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Lew Jenkins: An Improbable Story of Redemption

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Lew Jenkins

In the early 2000’s Nicaraguan brawler Ricardo Mayorga took the welterweight and middleweight divisions by storm with his circus like nature out of the ring, his in-ring antics, and devastating power punching. Some of these crazy antics included showing up to press conferences drinking beer and smoking cigarettes, arriving at weigh-ins eating all types of junk food, and shouting every derogatory term under the sun at his opponent. His persona took the boxing world by storm and Mayorga had his moment in the sun. Despite not having pure boxing talent or a high in-ring I.Q., he was able to ride the wave of both his steel chin and power punch to multimillion dollar paydays against some of the best fighters of his generation.

While Mayorga seemed to be a fighter from out of this world, an aberration from the sport’s elite athletes, what he turned out to be was a fighter that harkened back to a time when those types of antics were not just viewed as something done to help give fights a promotional boost. No, they were the type of carefree antics that a certain lightweight champion of the world, who himself was an anomaly, found solace in during his reign at the top. Enter Lew Jenkins who took New York City and the lightweight division by storm in the late 30’s and early 40’s while becoming one of the sport’s most popular champions.

Lew Jenkins life story is full of anecdotes that not even the best Hollywood screenwriters could come up with. During the height of his popularity, he was the toast of the town as he hobnobbed with some of the biggest names in entertainment, like becoming one of Humphrey Bogart’s drinking buddies. However, unlike the aforementioned Mayorga, it would be what Jenkins did after his career in the ring that would define him not only as a man, but as a true American Hero.

Author Gene Pantalone delves into the life of Lew Jenkins in his latest book: From Boxing Ring to Battlefield: The Life of War Hero Lew Jenkins. In just two-hundred pages Pantalone tells the incredible story of Jenkins’ life. “I was doing research for my first book (Madame Bey’s: Home to Boxing Legends),” said Pantalone, when his name kept coming up, since Lew was one of the fighters that trained at that legendary training camp. After finishing the first book I started gathering more and more information about Jenkins. He just seemed to be a fascinating character, his dirt-poor upbringing, how he couldn’t hold on to his riches, and how he eventually found meaning in his life in the most unlikely of places.”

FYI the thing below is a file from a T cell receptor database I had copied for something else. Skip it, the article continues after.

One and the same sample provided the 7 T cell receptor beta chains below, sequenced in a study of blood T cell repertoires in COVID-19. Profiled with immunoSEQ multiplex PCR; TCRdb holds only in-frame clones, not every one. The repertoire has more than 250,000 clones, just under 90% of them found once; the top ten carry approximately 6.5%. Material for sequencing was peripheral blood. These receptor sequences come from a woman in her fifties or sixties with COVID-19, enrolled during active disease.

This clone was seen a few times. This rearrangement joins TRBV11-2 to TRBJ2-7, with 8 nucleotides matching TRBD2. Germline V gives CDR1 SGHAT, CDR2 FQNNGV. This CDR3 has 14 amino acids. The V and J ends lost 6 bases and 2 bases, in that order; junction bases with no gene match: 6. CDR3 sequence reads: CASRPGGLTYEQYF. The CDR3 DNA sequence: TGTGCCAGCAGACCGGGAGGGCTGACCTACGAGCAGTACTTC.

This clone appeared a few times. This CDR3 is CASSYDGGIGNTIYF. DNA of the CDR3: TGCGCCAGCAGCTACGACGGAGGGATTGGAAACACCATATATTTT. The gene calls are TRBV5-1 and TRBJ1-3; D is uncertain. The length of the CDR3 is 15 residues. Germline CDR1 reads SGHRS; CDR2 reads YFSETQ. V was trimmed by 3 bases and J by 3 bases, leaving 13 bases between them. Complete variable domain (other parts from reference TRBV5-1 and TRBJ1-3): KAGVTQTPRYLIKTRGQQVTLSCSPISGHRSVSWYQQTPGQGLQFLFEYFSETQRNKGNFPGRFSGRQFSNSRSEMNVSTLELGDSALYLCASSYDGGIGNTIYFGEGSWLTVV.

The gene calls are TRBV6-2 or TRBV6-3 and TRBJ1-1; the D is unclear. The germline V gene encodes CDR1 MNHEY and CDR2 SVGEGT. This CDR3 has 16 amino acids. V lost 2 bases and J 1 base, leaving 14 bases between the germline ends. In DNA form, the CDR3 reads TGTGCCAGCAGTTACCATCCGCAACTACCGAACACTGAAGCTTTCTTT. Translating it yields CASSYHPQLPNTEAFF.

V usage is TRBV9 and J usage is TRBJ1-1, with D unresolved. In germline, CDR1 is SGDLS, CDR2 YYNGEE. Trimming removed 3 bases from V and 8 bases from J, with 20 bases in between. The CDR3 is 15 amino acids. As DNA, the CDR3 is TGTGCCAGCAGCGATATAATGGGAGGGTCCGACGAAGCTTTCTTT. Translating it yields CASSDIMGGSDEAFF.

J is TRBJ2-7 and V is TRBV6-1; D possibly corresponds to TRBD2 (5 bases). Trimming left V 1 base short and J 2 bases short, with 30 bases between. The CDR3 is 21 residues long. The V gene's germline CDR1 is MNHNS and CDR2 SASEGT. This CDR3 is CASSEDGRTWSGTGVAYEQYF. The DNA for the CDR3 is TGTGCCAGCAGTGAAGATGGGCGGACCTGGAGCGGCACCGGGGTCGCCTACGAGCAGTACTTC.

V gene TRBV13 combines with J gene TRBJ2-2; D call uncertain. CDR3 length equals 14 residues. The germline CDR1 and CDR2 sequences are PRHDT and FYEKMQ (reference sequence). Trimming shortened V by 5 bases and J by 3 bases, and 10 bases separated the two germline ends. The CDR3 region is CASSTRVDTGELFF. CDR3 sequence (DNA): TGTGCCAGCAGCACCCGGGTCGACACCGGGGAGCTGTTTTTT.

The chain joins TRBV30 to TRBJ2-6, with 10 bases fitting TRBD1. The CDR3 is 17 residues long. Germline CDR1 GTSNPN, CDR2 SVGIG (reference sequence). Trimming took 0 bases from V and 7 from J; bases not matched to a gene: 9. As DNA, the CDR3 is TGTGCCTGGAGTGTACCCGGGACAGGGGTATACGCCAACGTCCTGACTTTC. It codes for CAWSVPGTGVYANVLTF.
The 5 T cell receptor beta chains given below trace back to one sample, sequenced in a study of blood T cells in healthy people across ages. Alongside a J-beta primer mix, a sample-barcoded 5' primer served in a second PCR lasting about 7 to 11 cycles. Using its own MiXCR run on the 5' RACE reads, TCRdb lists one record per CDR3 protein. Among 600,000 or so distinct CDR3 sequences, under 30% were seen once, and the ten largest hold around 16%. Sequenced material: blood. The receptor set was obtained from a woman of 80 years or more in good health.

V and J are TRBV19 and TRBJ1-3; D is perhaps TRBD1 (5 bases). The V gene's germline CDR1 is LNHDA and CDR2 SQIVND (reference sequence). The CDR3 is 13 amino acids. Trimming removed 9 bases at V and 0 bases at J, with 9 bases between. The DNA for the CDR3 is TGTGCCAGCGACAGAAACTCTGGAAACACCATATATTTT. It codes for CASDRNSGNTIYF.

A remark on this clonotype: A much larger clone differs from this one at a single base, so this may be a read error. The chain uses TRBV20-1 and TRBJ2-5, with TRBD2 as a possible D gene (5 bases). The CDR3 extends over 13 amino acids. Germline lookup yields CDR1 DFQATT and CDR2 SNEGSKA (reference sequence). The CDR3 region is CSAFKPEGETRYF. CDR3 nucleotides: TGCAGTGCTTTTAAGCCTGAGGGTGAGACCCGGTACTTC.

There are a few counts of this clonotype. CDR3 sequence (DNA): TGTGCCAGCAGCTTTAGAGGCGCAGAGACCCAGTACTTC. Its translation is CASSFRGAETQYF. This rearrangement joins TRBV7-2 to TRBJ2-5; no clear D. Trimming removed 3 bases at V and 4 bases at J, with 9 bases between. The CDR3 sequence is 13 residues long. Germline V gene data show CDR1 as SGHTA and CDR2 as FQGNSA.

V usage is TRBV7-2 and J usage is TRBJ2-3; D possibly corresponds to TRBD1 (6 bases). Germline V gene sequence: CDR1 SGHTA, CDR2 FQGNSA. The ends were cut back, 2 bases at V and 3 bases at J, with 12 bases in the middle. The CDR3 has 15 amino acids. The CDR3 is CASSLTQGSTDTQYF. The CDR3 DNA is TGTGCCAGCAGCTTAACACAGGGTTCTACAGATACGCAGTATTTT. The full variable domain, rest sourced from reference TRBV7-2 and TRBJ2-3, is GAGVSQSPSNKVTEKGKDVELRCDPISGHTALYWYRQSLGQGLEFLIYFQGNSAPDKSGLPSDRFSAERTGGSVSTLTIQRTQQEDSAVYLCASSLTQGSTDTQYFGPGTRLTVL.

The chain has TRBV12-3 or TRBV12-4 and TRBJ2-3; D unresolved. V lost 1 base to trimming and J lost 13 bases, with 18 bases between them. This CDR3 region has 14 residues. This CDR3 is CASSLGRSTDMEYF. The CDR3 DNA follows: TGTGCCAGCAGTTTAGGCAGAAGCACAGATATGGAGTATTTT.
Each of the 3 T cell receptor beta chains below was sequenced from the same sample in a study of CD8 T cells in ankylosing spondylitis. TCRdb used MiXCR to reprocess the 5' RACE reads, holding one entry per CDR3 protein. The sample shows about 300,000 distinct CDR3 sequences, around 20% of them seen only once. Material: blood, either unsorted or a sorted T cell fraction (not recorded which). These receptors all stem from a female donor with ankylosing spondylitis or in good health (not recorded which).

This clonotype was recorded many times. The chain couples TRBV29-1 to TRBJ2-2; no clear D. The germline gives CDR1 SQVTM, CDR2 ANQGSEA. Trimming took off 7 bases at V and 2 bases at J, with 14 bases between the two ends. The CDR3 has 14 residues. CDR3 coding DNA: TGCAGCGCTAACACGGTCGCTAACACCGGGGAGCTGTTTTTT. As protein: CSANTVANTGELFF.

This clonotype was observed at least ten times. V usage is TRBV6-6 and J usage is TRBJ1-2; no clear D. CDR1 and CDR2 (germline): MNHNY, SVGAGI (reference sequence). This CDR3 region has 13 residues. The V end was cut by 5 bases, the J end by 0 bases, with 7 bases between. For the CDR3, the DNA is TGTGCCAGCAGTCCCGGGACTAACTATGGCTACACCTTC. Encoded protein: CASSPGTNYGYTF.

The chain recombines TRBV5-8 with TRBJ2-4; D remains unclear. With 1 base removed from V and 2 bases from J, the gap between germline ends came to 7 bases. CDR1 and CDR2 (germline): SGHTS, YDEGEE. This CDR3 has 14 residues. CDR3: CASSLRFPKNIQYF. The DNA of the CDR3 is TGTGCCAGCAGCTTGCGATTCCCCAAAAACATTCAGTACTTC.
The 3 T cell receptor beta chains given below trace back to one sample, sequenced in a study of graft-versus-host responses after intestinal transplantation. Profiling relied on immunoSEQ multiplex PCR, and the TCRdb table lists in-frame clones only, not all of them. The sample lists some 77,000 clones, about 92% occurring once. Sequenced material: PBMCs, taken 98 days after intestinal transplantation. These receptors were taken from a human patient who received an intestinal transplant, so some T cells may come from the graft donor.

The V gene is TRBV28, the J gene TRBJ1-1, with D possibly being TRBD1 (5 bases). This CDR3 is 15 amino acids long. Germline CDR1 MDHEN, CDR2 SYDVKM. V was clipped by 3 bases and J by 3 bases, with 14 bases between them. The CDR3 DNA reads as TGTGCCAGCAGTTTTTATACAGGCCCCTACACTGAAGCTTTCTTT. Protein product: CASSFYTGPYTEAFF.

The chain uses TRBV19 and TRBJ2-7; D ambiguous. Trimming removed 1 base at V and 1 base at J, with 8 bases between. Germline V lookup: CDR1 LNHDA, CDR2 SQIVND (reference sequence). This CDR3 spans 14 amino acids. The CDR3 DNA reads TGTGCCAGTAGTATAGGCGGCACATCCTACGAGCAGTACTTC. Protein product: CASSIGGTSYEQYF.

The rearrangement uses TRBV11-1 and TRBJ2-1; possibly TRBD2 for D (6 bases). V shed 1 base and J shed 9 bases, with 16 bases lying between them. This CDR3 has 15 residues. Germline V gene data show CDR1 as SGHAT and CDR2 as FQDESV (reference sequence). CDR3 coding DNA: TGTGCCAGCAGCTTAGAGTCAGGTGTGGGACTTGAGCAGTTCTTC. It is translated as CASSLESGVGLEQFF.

Lew Jenkins was born and raised in Texas during the Great Depression and quickly found himself traveling around the state fighting in carnivals for cash prizes. Utilizing boxcar trains to travel free of cost, it was during his countless fights in the traveling circus and barrooms where Jenkins both gained fighting experience and developed his deadly right hand. “It wasn’t long before he found his way to New York City. Boxers can train all they want, and this is an opinion that’s shared by many, but you have to be born with that kind of punch, the type that Lew had. When I interviewed Lew’s son he told me that his father mentioned to him that when he was fighting his opponents appeared to be moving in slow motion. That actually helped him find the openings to throw the punch.”

What Pantalone is describing is the fact that Lew Jenkins would come to be recognized as one of the strongest punchers in the history of boxing. In fact, Jenkins was listed at number sixty-two on the list of the top one hundred hardest punchers in boxing history by The Ring magazine. It would indeed be his punching power, especially with the right hand, that would take Jenkins to the top of the lightweight division when he blew away Lou Ambers to capture the title.

“When I was collecting my research on Jenkins, I focused on information not just about Jenkins, but also about his fights,” said Pantalone. That’s where I got a lot of quality stuff, especially from the work of W.C. Heinz. It was as if his fascination with Jenkins became mine.” Through all the research conducted by Pantalone and all the crazy stories regarding Jenkins’ antics during his rise through the ranks in New York City, it was what Jenkins did after his boxing career was over that truly captured Pantalone’s imagination.

“I read an article on Boxing.com written by Clarence George and Lew Jenkins grandson made a comment in the section below the article. So, I obtained his e-mail and was able to speak with the son through the grandson.” At first the Jenkins family was reluctant to participate in the project since their father and grandfather had been portrayed as the “playboy champion that fought drunk,” or the champion that squandered his ring earnings on the nightclub scene in New York. “I turned over pages of notes and the first draft, about a hundred pages, to the son and since I also focused on what Jenkins did during his life away from the ring, they agreed to participate with the telling of his story,” states Pantalone.